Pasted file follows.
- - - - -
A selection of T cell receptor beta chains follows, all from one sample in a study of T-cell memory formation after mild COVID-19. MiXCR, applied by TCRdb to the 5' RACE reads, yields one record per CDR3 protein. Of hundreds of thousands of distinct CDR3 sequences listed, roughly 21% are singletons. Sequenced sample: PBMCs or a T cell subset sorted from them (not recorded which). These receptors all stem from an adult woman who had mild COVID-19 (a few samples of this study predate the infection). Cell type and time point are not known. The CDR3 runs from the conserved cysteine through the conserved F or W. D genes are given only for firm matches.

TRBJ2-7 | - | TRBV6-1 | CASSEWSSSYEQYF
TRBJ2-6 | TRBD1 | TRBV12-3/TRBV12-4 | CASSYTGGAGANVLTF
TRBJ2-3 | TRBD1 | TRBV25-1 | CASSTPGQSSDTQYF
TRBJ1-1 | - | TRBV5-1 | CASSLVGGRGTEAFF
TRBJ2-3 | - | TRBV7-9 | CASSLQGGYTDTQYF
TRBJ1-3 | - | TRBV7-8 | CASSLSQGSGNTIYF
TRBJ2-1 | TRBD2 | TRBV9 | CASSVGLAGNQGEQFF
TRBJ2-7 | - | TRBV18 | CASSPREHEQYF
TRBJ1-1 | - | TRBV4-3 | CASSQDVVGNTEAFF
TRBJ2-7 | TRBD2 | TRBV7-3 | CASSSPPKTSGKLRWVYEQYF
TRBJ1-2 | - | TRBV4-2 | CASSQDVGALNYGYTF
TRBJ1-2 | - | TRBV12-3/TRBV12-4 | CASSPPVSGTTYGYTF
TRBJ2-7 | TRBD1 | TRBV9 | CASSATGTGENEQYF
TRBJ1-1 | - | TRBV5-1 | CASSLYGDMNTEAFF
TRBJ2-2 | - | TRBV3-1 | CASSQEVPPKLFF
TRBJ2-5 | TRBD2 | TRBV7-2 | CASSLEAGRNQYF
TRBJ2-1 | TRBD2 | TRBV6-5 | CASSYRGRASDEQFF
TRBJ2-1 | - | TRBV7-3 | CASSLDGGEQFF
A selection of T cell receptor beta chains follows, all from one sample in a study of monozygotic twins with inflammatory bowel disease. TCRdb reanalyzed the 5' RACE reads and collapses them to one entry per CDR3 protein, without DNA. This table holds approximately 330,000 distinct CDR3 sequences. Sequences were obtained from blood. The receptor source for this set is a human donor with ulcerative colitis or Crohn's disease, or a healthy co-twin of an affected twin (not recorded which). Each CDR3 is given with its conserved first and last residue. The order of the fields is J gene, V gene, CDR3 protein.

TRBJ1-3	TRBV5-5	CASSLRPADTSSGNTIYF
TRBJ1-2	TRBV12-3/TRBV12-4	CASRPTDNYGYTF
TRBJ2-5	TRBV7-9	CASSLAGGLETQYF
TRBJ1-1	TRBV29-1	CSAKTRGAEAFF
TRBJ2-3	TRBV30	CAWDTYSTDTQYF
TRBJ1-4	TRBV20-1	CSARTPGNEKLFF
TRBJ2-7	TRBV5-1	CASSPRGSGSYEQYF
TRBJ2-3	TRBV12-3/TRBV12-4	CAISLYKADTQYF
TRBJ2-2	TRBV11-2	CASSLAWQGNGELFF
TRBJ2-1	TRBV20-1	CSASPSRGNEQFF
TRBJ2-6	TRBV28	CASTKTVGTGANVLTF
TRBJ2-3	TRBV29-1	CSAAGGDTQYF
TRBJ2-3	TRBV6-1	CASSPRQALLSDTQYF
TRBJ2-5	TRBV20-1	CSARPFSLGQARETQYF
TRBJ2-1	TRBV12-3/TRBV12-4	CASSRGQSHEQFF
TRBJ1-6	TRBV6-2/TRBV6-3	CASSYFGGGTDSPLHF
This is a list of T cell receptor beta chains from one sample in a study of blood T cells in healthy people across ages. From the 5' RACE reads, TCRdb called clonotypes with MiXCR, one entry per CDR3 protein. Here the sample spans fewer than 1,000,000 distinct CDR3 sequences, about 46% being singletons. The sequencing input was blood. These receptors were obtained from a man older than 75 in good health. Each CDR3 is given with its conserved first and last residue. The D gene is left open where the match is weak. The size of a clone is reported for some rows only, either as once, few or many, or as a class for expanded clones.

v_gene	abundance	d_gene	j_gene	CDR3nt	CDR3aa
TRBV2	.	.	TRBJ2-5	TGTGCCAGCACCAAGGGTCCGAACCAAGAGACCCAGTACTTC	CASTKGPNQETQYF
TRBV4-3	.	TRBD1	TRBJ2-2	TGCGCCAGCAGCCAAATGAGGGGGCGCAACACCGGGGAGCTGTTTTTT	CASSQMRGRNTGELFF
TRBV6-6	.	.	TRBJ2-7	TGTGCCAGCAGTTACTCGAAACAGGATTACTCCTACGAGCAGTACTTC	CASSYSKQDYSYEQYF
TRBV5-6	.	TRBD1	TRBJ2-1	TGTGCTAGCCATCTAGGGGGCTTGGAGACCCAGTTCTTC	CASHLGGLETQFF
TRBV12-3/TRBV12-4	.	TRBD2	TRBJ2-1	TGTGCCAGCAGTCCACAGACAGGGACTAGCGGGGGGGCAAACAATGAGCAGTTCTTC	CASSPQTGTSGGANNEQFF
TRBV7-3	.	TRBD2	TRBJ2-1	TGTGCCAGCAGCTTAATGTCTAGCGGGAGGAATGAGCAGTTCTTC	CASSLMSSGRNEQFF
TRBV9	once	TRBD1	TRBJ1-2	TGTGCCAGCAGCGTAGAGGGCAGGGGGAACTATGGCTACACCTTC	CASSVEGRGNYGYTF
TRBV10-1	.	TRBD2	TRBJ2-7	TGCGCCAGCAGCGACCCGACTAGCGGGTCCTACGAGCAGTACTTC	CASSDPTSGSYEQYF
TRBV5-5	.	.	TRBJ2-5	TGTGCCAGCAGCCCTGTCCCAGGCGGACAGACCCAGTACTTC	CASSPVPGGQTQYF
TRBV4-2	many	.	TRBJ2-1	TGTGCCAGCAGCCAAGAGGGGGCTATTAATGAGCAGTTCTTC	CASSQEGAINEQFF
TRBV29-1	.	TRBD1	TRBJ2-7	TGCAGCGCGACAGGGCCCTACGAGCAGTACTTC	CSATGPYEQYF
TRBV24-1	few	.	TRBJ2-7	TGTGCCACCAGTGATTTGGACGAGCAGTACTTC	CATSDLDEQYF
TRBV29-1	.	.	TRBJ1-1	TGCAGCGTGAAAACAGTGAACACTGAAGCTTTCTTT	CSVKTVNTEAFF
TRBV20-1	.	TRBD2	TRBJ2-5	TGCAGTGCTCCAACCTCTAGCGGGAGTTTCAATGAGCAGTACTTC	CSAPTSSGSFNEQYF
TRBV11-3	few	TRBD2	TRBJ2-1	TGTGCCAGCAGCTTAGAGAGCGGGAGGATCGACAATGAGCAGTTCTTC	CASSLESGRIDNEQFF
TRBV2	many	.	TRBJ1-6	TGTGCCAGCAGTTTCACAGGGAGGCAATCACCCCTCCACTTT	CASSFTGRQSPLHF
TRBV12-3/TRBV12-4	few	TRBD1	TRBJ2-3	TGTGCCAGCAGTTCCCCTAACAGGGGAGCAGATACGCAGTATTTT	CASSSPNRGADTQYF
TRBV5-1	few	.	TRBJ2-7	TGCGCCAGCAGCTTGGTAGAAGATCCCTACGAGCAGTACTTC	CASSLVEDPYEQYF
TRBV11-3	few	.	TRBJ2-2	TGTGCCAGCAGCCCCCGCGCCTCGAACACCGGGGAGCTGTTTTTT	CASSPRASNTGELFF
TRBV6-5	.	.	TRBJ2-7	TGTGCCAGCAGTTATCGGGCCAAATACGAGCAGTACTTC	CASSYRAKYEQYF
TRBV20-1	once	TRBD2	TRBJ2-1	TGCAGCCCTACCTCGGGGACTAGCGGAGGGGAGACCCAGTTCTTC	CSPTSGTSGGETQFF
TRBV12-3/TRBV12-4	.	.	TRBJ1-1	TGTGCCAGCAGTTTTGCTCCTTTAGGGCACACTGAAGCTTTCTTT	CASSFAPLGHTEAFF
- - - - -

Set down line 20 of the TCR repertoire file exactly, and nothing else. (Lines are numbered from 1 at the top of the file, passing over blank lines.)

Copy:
A selection of T cell receptor beta chains follows, all from one sample in a study of monozygotic twins with inflammatory bowel disease. TCRdb reanalyzed the 5' RACE reads and collapses them to one entry per CDR3 protein, without DNA. This table holds approximately 330,000 distinct CDR3 sequences. Sequences were obtained from blood. The receptor source for this set is a human donor with ulcerative colitis or Crohn's disease, or a healthy co-twin of an affected twin (not recorded which). Each CDR3 is given with its conserved first and last residue. The order of the fields is J gene, V gene, CDR3 protein.